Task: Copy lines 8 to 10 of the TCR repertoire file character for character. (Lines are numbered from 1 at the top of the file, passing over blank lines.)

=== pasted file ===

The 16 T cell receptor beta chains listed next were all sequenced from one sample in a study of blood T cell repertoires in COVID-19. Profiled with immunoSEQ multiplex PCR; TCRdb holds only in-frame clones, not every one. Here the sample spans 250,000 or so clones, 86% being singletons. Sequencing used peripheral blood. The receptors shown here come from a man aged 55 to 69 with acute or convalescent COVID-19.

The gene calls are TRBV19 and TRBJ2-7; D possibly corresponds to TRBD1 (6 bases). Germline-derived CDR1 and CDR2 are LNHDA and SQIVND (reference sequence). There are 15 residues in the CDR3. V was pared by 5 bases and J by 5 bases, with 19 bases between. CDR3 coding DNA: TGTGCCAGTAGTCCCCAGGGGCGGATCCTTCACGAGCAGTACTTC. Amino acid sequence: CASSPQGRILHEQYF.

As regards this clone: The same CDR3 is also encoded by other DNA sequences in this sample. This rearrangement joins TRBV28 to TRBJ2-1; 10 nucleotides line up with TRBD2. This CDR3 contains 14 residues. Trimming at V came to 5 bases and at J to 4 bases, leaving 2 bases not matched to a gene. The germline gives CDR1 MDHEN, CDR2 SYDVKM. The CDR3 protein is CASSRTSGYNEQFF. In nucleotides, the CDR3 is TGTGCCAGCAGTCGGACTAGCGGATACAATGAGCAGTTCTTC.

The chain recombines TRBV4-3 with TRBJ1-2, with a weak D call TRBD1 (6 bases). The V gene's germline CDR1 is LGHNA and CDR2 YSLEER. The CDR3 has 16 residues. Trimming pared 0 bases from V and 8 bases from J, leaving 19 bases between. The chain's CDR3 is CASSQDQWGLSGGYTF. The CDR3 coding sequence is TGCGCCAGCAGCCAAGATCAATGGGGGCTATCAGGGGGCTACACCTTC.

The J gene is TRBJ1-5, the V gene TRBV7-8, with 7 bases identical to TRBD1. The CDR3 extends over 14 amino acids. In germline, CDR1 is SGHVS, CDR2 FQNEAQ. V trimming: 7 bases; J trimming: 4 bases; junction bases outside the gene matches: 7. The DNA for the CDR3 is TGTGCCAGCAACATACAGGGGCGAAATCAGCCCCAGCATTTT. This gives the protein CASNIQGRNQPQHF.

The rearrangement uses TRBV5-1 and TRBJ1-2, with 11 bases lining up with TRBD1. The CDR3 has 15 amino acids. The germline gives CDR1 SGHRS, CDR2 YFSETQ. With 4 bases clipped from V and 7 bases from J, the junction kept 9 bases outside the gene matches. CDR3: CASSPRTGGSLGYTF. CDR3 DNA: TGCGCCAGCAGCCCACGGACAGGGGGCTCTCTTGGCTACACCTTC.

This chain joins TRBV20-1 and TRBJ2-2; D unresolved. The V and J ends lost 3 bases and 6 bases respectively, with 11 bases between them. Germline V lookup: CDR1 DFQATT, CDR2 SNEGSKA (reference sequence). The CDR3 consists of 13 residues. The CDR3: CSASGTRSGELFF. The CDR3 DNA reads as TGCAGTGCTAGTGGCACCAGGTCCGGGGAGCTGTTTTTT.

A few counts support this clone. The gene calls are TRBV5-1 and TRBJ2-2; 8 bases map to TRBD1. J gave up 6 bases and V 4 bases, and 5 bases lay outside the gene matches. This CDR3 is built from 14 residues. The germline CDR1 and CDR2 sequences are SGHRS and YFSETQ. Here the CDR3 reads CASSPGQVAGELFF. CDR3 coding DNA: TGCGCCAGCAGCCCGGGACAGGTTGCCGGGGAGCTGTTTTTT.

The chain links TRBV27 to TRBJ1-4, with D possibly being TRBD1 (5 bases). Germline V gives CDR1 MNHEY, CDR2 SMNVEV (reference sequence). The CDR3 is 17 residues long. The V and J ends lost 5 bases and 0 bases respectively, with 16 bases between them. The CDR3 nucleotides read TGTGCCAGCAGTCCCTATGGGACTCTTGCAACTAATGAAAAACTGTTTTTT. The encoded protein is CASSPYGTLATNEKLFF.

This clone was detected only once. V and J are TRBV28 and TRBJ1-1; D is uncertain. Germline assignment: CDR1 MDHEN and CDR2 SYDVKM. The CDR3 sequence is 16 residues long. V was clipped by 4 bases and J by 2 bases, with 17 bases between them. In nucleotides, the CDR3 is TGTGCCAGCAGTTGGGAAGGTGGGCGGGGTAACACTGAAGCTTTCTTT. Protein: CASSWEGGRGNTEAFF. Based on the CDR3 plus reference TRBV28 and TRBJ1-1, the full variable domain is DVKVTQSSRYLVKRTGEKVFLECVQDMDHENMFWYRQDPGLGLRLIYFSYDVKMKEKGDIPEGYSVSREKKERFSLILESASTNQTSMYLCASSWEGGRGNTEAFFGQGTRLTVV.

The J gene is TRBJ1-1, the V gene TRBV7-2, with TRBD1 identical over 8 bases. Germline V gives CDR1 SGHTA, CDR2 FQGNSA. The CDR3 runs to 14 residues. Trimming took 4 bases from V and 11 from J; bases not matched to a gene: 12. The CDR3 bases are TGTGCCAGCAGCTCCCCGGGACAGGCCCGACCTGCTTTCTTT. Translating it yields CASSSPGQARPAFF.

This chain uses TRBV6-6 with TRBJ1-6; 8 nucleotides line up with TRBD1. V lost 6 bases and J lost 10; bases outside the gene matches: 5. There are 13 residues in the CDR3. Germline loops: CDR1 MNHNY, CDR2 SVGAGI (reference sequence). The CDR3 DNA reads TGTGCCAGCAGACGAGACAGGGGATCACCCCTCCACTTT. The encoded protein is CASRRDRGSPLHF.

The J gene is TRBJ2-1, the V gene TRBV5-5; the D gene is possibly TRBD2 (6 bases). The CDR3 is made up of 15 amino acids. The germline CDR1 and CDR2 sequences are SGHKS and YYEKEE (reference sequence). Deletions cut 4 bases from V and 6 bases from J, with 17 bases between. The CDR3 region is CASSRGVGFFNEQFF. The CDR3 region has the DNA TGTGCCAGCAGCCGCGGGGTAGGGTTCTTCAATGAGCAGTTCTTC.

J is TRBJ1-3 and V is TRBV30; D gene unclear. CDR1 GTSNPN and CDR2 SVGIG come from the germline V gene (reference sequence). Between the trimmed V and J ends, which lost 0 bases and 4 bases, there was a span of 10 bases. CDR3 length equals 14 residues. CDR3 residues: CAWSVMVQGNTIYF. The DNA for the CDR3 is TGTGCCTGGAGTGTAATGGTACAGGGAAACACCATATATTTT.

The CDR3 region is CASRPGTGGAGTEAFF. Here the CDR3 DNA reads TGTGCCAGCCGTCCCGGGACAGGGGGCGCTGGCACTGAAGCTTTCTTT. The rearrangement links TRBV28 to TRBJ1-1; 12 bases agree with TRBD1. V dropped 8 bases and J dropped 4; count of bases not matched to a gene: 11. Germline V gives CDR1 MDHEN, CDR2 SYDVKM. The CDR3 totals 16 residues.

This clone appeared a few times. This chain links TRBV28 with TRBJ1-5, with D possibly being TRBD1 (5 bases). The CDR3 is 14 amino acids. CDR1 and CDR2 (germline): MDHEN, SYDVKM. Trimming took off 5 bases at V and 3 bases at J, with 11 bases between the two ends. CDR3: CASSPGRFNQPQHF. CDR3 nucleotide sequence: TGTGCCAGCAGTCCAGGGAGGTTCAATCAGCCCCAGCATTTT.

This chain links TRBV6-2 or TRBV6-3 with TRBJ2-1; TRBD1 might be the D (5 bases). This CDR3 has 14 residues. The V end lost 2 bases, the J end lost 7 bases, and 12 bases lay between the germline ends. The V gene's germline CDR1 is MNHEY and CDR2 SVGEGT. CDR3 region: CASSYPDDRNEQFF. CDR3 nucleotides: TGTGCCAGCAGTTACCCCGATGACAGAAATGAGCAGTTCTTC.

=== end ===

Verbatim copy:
A few counts support this clone. The gene calls are TRBV5-1 and TRBJ2-2; 8 bases map to TRBD1. J gave up 6 bases and V 4 bases, and 5 bases lay outside the gene matches. This CDR3 is built from 14 residues. The germline CDR1 and CDR2 sequences are SGHRS and YFSETQ. Here the CDR3 reads CASSPGQVAGELFF. CDR3 coding DNA: TGCGCCAGCAGCCCGGGACAGGTTGCCGGGGAGCTGTTTTTT.

The chain links TRBV27 to TRBJ1-4, with D possibly being TRBD1 (5 bases). Germline V gives CDR1 MNHEY, CDR2 SMNVEV (reference sequence). The CDR3 is 17 residues long. The V and J ends lost 5 bases and 0 bases respectively, with 16 bases between them. The CDR3 nucleotides read TGTGCCAGCAGTCCCTATGGGACTCTTGCAACTAATGAAAAACTGTTTTTT. The encoded protein is CASSPYGTLATNEKLFF.

This clone was detected only once. V and J are TRBV28 and TRBJ1-1; D is uncertain. Germline assignment: CDR1 MDHEN and CDR2 SYDVKM. The CDR3 sequence is 16 residues long. V was clipped by 4 bases and J by 2 bases, with 17 bases between them. In nucleotides, the CDR3 is TGTGCCAGCAGTTGGGAAGGTGGGCGGGGTAACACTGAAGCTTTCTTT. Protein: CASSWEGGRGNTEAFF. Based on the CDR3 plus reference TRBV28 and TRBJ1-1, the full variable domain is DVKVTQSSRYLVKRTGEKVFLECVQDMDHENMFWYRQDPGLGLRLIYFSYDVKMKEKGDIPEGYSVSREKKERFSLILESASTNQTSMYLCASSWEGGRGNTEAFFGQGTRLTVV.